You should: 

  1. Take the following precautions as regards your PIN and password (“credentials”); 
    • Credentials should be at least 8 characters of alphanumeric mix; 
    • Credentials should not be based on guessable information such as user-id, personal telephone number, birthday or other personal information; 
    • Credentials should be kept confidential and not be divulged to anyone; 
    • Credentials should be memorised and not be recorded anywhere; 
    • Credentials should be changed regularly or when there is any suspicion that it has been compromised or impaired; and 
    • The same PIN should not be used for different websites, applications or services, particularly when they related to different entities, 
       
  2. Not select the browser option for storing or retaining user name and password 
  3. Check the authenticity of our website by comparing the URL and our name in its digital certificate or by observing the indicators provided by an extended validation certificate; 
  4. Check that the website address changes from ‘http://’ to ‘https://’ and a security icon that looks like a lock or key appears when authentication and encryption is expected; 
  5. Check your account information, balance and transactions frequently and report any discrepancy; 
  6. Install anti-virus, anti-spyware and firewall software in your personal computers and mobile devices; 
  7. Update operation system, virus and firewall products with security patches or newer versions on a regular basis; 
  8. Remove file and printer sharing in computers, especially when they are connected to the internet;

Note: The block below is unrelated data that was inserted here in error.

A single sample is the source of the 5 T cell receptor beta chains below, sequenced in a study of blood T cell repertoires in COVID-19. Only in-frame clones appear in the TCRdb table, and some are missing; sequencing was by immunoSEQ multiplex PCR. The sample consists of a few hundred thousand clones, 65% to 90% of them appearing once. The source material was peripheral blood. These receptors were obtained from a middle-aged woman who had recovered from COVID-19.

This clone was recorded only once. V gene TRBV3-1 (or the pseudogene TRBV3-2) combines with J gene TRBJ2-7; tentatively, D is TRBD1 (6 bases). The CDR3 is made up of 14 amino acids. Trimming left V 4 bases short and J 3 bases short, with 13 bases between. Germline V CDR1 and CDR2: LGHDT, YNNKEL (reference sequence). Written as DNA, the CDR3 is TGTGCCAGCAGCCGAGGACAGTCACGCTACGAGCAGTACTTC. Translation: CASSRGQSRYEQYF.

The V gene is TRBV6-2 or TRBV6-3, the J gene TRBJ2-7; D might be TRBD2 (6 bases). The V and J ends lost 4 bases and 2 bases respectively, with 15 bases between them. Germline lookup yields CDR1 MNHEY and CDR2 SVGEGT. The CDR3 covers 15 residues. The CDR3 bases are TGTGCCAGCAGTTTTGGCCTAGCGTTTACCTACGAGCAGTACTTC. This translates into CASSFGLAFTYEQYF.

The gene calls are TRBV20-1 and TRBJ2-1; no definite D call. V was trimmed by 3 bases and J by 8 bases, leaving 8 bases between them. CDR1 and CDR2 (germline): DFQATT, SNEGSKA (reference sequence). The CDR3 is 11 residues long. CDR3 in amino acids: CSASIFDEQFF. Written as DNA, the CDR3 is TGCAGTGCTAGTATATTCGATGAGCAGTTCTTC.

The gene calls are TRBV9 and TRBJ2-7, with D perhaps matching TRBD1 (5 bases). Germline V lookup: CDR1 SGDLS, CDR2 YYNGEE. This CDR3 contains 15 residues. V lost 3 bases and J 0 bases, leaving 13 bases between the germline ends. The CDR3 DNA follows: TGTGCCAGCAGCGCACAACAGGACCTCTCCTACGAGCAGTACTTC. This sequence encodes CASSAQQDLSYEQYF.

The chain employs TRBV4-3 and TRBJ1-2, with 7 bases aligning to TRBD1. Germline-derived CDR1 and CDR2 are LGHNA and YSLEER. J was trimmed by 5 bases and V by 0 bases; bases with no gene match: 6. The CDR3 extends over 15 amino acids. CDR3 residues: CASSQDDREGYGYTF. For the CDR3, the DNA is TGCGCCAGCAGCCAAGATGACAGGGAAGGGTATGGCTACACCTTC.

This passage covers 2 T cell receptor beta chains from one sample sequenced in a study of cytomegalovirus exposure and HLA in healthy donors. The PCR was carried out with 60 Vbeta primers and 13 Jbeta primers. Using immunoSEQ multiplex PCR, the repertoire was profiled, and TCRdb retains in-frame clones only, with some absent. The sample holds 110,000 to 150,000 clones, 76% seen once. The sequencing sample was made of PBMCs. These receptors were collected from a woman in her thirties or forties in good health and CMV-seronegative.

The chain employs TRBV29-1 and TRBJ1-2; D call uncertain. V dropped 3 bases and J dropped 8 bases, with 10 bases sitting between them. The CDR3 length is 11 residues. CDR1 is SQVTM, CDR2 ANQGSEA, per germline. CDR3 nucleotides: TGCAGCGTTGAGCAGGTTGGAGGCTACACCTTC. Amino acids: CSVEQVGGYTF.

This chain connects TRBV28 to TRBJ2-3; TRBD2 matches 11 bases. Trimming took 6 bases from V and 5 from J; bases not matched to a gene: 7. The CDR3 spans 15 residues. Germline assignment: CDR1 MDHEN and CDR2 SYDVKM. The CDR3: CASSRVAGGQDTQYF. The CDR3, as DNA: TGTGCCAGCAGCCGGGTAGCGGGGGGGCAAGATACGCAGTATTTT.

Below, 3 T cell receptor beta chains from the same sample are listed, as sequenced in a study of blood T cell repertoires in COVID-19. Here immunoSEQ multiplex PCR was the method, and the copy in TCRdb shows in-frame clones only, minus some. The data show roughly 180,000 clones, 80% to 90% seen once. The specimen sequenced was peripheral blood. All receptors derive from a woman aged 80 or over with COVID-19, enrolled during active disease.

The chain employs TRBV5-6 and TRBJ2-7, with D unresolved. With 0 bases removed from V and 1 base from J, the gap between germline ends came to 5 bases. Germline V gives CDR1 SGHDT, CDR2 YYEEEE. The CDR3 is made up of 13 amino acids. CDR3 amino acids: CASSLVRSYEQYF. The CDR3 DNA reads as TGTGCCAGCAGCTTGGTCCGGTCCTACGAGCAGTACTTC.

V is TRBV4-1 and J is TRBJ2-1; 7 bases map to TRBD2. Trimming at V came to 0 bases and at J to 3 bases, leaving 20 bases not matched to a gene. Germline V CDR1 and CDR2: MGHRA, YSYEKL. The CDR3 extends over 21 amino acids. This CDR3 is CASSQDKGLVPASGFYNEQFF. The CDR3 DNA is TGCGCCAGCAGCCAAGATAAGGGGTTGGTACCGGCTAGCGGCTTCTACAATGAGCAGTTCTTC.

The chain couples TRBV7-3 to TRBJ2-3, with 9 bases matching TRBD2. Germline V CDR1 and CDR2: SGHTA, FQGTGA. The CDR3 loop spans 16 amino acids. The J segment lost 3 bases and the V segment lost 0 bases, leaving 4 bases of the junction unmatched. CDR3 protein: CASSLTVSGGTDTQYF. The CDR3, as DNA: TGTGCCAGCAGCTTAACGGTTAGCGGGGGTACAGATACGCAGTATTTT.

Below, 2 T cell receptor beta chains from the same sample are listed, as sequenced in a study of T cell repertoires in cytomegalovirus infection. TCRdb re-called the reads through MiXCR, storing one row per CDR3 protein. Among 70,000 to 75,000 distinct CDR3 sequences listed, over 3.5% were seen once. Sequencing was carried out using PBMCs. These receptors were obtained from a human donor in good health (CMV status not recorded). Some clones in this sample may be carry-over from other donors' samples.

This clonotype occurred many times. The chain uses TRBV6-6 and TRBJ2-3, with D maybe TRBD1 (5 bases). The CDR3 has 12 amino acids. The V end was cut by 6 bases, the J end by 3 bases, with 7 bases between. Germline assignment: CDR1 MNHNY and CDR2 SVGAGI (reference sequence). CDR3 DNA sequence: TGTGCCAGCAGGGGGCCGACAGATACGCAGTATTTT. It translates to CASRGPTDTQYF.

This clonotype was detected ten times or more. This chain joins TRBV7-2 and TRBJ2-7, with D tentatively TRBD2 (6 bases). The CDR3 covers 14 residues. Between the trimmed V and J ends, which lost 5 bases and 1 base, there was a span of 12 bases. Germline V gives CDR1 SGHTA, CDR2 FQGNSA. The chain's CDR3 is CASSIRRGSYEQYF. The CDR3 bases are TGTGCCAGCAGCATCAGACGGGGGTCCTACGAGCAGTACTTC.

9. Make regular backup of critical data; 
  10. Consider the use of encryption technology to protect highly sensitive or confidential information; 
  11. Log off each and every online session; 
  12. Clear browser cache after each and every online session; 
  13. Not install software or run programs of unknown origin; 
  14. Delete junk or chain emails; 
  15. Not open email attachments from strange or untrustworthy senders; 
  16. Not disclose personal, financial or credit card information to little-known or suspect websites; 
  17. Not use a computer or a device which cannot be trusted; and 
  18. Not use public or internet café computers to access online services or perform financial transactions

 

Read more about Security Guidelines

Do you know who is calling?

Appearances are not always what they seem to be. You should always be somewhat sceptical if you are contacted by phone, mail or otherwise with unusual requests or offers that are too good to be true. Who can it be?

Unknowingly passing on confidential information to the wrong person can have dire consequences. Imagine giving your SaxoTrader account details directly to a thief while believing that you are talking to a Saxo Group employee. 

Social engineering is the act of manipulating a person to unknowingly divulge confidential information, e.g. by imposing as a trusted professional wanting to assist with a specific issue. A person performing social engineering will collect information about you leading you to believe they are to be trusted. 

By following the guidelines below, you will minimise the risk of being the victim of a social engineering attack: 

  • Never divulge confidential account details or similar information to anyone, neither verbally nor in writing. You will never be asked to do so by a Saxo Group employee.